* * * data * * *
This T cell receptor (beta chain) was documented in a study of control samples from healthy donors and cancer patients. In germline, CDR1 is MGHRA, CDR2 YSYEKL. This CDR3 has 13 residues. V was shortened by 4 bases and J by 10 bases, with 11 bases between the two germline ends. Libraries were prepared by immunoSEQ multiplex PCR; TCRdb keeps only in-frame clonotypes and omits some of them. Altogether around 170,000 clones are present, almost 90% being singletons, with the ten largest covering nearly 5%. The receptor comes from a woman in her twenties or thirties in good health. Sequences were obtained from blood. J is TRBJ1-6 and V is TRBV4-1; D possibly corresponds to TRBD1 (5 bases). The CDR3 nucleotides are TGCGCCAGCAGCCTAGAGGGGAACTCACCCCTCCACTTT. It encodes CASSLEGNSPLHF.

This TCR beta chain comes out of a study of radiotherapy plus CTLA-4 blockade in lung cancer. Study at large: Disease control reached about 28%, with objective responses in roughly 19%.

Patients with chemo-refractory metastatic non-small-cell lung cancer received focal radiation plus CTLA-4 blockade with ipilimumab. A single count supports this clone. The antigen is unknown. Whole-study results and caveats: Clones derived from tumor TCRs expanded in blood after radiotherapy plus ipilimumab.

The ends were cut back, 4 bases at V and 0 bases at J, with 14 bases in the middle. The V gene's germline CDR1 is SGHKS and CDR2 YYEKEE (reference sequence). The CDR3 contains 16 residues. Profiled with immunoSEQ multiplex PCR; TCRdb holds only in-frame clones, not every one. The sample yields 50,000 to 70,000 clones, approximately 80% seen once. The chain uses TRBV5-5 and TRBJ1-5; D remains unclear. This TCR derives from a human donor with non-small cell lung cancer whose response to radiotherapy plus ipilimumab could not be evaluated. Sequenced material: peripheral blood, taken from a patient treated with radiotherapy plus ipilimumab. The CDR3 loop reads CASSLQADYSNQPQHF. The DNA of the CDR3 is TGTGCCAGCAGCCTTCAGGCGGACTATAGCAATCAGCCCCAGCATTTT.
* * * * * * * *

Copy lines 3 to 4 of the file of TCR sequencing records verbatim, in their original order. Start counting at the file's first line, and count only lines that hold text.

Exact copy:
Patients with chemo-refractory metastatic non-small-cell lung cancer received focal radiation plus CTLA-4 blockade with ipilimumab. A single count supports this clone. The antigen is unknown. Whole-study results and caveats: Clones derived from tumor TCRs expanded in blood after radiotherapy plus ipilimumab.

The ends were cut back, 4 bases at V and 0 bases at J, with 14 bases in the middle. The V gene's germline CDR1 is SGHKS and CDR2 YYEKEE (reference sequence). The CDR3 contains 16 residues. Profiled with immunoSEQ multiplex PCR; TCRdb holds only in-frame clones, not every one. The sample yields 50,000 to 70,000 clones, approximately 80% seen once. The chain uses TRBV5-5 and TRBJ1-5; D remains unclear. This TCR derives from a human donor with non-small cell lung cancer whose response to radiotherapy plus ipilimumab could not be evaluated. Sequenced material: peripheral blood, taken from a patient treated with radiotherapy plus ipilimumab. The CDR3 loop reads CASSLQADYSNQPQHF. The DNA of the CDR3 is TGTGCCAGCAGCCTTCAGGCGGACTATAGCAATCAGCCCCAGCATTTT.